Last October onwards, I began reading the Five Findouters books by Enid Blyton, in chronological order for the first time. This was one of my favourite series as a child, and Blyton among my favourite authors (she still is), but while I had read all of the books (some many times over), I’d never read them in order. The Findouters are siblings Laurence ‘Larry’ and Margaret “Daisy’ Daykin, and Philip ‘Pip’ and Elizabeth ‘Bets’ Hilton, and Frederick Algernon Trotteville whose initials give him a very fitting nickname, Fatty, all of whom live in the English village of Peterswood. Larry is thirteen, the oldest of the lot, Pip, Fatty, and Daisy, twelve, and Bets only eight. The Findouters are of course not complete without Fatty’s Scottie Buster, who is as much part of the group and of any adventure they have, as children themselves. (They are after all the Five Findouters and Dog; this is unlike the Famous Five books where Timmy is one of the five).
The Findouters and Dog with Mr Goon, the village constable. The illustration is by Mary Gernat from the Mystery of the Spiteful Letters (Armada ed., 1988) and also appears in Eva Rice’s Who’s Who in Enid Blyton.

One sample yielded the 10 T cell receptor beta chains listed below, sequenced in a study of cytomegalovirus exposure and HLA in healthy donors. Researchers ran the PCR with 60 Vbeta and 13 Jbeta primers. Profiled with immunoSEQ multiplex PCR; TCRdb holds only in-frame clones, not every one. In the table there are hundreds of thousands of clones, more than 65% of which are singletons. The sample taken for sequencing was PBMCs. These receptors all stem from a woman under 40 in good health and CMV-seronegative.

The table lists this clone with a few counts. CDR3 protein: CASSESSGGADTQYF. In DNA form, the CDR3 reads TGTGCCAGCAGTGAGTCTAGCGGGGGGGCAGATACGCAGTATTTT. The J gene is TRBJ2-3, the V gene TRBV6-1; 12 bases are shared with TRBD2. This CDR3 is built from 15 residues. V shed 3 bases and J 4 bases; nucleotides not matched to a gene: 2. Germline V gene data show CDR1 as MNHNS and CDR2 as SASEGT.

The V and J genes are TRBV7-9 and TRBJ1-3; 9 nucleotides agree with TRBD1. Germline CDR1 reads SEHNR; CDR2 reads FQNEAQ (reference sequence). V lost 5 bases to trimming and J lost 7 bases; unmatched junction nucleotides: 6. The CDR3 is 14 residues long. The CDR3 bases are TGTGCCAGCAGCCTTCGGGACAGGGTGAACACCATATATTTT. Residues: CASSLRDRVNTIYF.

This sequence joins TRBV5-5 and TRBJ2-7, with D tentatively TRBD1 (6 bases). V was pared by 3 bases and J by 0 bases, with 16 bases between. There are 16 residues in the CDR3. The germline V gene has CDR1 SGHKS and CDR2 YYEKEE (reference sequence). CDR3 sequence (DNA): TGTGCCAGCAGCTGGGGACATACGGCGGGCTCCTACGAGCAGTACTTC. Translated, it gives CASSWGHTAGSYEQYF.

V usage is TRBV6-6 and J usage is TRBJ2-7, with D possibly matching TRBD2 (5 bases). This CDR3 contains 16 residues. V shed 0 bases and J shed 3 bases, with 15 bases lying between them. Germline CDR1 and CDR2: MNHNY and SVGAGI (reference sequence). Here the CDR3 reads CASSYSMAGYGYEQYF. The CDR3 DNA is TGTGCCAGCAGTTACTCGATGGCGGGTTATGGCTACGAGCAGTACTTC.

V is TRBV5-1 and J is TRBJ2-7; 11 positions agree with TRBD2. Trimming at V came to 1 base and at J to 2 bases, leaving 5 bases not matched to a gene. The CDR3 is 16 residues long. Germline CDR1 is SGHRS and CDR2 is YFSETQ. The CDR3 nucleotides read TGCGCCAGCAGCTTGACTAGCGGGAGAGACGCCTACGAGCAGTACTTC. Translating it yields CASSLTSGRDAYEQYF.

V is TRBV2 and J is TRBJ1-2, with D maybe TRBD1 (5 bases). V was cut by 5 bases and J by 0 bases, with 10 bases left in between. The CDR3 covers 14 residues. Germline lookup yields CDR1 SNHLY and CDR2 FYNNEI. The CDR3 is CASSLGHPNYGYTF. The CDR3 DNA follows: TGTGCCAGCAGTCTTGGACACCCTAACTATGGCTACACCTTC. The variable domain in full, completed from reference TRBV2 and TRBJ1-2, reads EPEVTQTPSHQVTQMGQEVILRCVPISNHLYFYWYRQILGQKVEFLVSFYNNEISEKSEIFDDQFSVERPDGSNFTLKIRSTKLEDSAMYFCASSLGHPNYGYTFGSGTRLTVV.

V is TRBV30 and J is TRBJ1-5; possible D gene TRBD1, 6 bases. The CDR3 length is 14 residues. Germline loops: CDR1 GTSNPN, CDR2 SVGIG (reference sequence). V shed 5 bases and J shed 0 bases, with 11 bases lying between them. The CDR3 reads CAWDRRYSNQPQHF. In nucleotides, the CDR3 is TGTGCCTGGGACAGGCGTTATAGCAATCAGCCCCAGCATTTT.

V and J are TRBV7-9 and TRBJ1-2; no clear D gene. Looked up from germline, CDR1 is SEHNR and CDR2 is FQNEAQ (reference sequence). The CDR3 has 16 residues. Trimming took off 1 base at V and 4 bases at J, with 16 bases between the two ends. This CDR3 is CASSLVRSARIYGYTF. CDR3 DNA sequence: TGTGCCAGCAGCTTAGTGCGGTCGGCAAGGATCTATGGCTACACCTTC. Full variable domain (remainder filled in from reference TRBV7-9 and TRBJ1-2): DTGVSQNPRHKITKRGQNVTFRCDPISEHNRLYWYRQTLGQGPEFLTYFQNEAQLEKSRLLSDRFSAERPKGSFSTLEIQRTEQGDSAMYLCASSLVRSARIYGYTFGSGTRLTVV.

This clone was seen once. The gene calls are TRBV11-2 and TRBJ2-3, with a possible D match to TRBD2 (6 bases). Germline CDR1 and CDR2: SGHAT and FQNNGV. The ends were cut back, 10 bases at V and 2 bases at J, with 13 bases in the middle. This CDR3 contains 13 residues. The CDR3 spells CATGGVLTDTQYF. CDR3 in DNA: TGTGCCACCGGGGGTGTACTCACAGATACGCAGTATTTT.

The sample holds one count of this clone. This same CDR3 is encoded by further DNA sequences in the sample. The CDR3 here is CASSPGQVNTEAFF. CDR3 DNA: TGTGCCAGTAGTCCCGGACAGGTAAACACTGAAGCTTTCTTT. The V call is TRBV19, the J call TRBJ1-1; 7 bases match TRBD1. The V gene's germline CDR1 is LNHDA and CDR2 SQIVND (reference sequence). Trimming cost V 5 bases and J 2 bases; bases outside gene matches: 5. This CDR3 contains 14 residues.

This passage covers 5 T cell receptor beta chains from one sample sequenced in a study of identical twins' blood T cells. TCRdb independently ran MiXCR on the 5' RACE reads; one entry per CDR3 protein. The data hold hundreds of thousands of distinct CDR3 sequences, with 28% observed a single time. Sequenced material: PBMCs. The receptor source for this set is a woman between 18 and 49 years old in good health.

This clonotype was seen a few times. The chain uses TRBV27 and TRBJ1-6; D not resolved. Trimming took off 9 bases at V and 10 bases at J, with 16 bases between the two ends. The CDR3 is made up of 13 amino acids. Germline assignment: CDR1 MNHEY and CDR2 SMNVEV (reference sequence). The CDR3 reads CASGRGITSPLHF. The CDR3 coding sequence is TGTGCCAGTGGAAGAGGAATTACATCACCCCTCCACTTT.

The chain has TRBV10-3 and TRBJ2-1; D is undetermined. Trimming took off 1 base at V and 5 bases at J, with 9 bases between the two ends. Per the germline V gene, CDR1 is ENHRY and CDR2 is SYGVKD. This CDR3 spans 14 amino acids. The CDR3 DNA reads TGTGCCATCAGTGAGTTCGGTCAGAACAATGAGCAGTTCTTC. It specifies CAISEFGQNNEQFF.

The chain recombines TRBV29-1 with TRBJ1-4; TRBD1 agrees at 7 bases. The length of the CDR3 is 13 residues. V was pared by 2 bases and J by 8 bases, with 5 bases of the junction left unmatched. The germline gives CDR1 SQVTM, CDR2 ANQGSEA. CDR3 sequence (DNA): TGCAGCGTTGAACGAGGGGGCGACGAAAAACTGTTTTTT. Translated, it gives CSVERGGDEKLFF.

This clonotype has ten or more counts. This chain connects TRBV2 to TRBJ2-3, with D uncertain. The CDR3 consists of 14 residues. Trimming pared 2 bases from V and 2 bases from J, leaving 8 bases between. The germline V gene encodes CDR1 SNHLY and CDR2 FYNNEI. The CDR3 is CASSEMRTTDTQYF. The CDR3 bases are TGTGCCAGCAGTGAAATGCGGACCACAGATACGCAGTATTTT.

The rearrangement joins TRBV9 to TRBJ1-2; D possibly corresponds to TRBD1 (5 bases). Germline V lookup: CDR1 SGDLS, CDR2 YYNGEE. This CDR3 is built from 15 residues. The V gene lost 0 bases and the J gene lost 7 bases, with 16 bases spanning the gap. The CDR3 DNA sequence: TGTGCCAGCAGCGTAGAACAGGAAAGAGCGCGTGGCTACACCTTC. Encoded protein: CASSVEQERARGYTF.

The findouters have their first outing in the Mystery of the Burnt Cottage, where Larry and Daisy, and their friends Pip and Bets smell a fire one night and step out to investigate. It is there, at the scene of the fire, in one of their neighbours’ homes, that the four first encounter a ‘fat boy’, who’s been staying at the local inn with his parents and who they don’t much like but who has a Scottie they all love. Before long, the five have formed a detective club of sorts, looking into the secret behind the fire at the cottage and staying a step ahead of the somewhat bumbling village Constable Mr Goon, who soon becomes something of an enemy. Along the way, they also make friends with Inspector Jenks who thinks highly of their skills and supports, and even relies on them through all the books. Inspector Jenks, who goes on to be Chief Inspector, and Superintendent as the series progresses, also gives them a talking to when they need it or when their tricks go that little bit too far. (My review of book 1 is on this page here)